You have not mentioned anything about your QB, however, he is likely the key to your success or failure this season.  What are his strengths? Speed? Poise? Great arm? Vision? The way your QB is able to adjust to the rush and the pocket, and whether he can play to his strengths will make a huge difference. With the triangle formation and the rushers taking wide angles, the QB should be able to step up into a real pocket.  But this takes significantly more discipline than you think.  He has to focus his attention on the receivers while “feeling” the rushers.  As soon as he pulls his eyes off of his targets and starts looking for an escape route, the play is basically done.  If your QB has poise, he should be able to step up into the pocket and complete the pass.  If one side of the pocket collapses, he should be able to make that read, step to the side and make the pass.  What if your QB is not a Tony Romo?

Beating the Rush Like a Jedi

As my grandfather used to say: Theres’ is more than one way to skin a cat.  If you are getting pummeled at the line, and have implemented all of the tips above, it’s time to change tactics. First and foremost, you’re going to have to toss the 3 move routes and your visions of the deep bombs (for the most part).  These are some more…creative ways to handle a tough rush: (1) In the huddle, make a rollout call.  Your blocker towards your rolling side has to bite hard to the outside to create an inside gap and force his rusher inside.   If possible, have your QB hesitate for a moment before rolling to make sure the rusher bites.  Then clear out and make a play.  (2) It’s unclear from your post whether you are getting blitzed or only rushed two.  If you are ever consistently faced with more than two rushers, something is open.  As soon as they rush three, you start releasing blockers for the quick 5-10 yard pickup.  If your blockers are quick and athletic, this should be a very legitimate option for your team.  (3) You mentioned bringing a WR to block.  Depending on your leagues rules, you can do better.  Send one of your blockers out into twins with the WR, bring him in motion and have him crack down on the outside rusher.  This should give your quarterback a free rollout lane.  You can’t do this every play, or the other team will pick up on it, but as soon as they do, you can start mixing it up.  Finally, there is the yet unmentioned alternative…

The Spread Set

If your team’s strength is speed and agility, it’s time to consider abandoning the three man blocking set.  If your QB has good vision and decent poise, you should have more than enough time with 4 receivers to find openings.  Make sure your QB is back deep and consider using a blocking back.  I will tell you that if run right, the 4 man set is nearly impossible to stop.  Again, you have got to run concise, sharp routes. Most of them will be quick-hit plays, but this is an option you simply cannot ignore.  Any defense that still brings 3 rushers against a spread set is simply insane.  A decent QB should be able to pick them apart play after play.

DEFENSE

Unpredictability:

Defense is a bit more straightforward, but takes similar discipline and practice.  The key for a successful defense is to keep the blockers and the QB guessing.  If you line up a small rusher over a big blocker and play after play just let them pound it out, guess what…that QB will look like a superstar.  Regardless of whether you want to blitz three or not, you should be walking safeties up to the line, showing blitz from the corners, having backers walk up.   The point is that as a blocker, the first step out of the stance is one of the most important as far as position goes.  If you make it in the wrong direction, you’ve got problems.  Keep mixing it up. Send two guys from the right, then two from the left. Send three, send one and spy the QB with one. Keep the offense guessing.  Remember, if you can get a big blocker to lunge and bite on a fake rusher who drops into coverage, you should have opened a lane to the QB for someone else.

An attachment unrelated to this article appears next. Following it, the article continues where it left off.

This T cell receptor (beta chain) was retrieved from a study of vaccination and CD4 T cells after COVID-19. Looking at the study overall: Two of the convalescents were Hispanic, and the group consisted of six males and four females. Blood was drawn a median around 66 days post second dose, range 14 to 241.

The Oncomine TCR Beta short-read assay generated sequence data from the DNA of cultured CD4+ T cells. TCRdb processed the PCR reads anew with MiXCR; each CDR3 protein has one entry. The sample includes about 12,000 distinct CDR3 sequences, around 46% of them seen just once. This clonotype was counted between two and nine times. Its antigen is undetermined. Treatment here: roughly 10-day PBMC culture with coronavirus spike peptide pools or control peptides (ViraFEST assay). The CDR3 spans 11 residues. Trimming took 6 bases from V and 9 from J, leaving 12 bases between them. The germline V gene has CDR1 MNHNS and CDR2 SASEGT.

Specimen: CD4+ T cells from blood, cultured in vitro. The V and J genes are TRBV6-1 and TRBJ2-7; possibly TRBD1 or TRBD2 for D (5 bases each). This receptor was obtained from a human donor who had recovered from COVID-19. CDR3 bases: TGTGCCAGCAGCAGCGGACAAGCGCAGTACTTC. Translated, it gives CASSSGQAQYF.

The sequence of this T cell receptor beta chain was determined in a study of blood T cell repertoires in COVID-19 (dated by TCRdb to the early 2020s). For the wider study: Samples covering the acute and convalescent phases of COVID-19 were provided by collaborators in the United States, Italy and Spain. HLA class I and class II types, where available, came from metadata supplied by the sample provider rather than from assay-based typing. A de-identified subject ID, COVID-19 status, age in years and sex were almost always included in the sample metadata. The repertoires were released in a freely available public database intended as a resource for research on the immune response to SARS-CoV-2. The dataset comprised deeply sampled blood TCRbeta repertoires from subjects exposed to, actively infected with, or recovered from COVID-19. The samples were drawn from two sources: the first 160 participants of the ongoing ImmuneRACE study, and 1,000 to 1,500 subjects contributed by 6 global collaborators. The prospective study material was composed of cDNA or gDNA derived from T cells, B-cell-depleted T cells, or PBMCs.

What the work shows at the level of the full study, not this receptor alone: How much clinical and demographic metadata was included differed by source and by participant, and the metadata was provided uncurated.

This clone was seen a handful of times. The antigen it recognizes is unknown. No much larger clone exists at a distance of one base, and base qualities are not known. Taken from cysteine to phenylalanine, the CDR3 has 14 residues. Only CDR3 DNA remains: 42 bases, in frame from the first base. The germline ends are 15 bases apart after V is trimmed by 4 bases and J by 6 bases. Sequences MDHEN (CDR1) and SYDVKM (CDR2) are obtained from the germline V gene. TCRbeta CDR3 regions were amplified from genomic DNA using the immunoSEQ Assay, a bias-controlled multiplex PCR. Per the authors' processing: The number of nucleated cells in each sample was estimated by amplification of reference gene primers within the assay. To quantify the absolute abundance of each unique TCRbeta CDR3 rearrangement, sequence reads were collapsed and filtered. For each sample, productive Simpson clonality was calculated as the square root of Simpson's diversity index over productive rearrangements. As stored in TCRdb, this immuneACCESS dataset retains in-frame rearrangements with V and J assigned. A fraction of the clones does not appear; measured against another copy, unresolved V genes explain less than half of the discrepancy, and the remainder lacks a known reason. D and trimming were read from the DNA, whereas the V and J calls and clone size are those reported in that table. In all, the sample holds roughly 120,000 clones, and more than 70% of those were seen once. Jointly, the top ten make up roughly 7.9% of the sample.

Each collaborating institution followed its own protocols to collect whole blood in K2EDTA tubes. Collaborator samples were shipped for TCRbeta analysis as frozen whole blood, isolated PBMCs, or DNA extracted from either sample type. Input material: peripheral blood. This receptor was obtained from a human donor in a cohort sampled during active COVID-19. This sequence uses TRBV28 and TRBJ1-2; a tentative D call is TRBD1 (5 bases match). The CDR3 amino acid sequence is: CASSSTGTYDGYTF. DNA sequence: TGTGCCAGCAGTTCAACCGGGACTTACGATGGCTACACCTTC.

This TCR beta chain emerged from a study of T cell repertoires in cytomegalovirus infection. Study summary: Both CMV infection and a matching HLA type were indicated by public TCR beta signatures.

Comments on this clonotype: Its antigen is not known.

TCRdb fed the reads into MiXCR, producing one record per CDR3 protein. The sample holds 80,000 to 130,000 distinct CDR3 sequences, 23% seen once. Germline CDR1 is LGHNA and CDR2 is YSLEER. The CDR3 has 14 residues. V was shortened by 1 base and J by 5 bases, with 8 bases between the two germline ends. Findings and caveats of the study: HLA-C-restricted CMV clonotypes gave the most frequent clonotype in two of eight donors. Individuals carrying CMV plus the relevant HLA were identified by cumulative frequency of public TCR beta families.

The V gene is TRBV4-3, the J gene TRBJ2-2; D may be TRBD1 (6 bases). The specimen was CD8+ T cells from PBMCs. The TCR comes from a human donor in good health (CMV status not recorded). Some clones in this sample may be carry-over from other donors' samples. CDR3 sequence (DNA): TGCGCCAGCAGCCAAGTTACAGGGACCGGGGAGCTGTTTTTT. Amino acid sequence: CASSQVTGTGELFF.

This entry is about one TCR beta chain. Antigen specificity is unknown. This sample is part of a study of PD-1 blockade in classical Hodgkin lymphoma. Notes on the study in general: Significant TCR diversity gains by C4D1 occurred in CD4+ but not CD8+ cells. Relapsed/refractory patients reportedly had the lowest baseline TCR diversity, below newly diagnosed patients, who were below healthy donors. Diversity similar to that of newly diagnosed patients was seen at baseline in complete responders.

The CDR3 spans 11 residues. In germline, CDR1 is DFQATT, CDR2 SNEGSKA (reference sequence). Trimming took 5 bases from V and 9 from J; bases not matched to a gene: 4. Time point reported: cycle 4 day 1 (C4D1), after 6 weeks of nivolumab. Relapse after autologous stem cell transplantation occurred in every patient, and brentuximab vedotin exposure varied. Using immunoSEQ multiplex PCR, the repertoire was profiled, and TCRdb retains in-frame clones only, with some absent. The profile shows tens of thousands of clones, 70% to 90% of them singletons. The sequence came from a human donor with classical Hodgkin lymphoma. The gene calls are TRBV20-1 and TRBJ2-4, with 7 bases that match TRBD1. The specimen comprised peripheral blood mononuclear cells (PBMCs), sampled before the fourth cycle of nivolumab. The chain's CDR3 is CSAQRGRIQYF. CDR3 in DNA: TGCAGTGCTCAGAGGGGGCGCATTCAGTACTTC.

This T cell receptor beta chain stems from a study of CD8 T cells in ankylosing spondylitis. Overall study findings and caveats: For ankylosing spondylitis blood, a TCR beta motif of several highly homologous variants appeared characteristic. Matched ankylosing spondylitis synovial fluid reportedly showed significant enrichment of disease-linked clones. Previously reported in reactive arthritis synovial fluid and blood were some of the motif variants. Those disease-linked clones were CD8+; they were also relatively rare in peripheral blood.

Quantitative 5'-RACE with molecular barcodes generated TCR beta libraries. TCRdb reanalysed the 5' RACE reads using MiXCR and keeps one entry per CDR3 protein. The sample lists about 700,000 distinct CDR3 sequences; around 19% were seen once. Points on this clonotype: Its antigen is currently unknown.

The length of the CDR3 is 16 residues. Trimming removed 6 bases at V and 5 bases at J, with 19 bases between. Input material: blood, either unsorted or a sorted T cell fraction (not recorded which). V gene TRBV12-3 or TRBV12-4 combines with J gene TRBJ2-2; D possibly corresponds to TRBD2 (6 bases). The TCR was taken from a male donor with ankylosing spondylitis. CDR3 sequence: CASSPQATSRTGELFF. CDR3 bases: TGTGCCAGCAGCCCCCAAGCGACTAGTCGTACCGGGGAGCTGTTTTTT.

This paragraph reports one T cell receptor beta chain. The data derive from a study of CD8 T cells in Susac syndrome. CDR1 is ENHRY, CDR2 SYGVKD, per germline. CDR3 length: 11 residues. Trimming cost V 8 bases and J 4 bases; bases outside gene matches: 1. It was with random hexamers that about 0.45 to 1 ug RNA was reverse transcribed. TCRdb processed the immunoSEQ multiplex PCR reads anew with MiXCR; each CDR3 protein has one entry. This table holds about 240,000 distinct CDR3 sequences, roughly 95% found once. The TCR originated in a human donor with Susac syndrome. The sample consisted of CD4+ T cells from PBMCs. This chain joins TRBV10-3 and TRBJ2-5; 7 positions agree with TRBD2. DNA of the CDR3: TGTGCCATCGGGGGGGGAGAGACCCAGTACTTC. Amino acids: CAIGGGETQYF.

The Wide Blitz

Starting far outside is a fine idea, but if you do it every time, the QB will roll away or step inside.  Try starting far outside and pulling back into coverage while your linebacker blitzes. Next time actually blitz from out there.   Try to keep right handed QBs running to their left and vice versa.

Rusher Moves

You ask whether your D linemen should implement the swim move.  Absolutely.  You played college ball, you know that those defensive linemen should be pulling out every move possible to get separation and get around the blockers.  If they are quick and athletic, they should be using their best jukes and fakes to miss the mezamorph blockers miss. Jab, spin, rip, swim.  Keep separation and keep fighting to the QB.   It’s not over when the rusher and blocker make contact.  Make your guys play to the whistle.

Observe and React

Watch the offense.  Do they routinely release a lineman into the flat? Then that’s your alley to the QB.  Is the center slow to get his head up? Flood the middle. The more you can pickup and adjust, the better you will do. Make it a habit for your rushers to report back what they’re seeing and then exploit the weakness.

Use the tips and strategy above, and before you know it, your quick athletic rushers will be making big plays and your offense will be marching down the field.


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One response

27 05 2010
Cleo Gleason

You’ve done it once more! Great writing!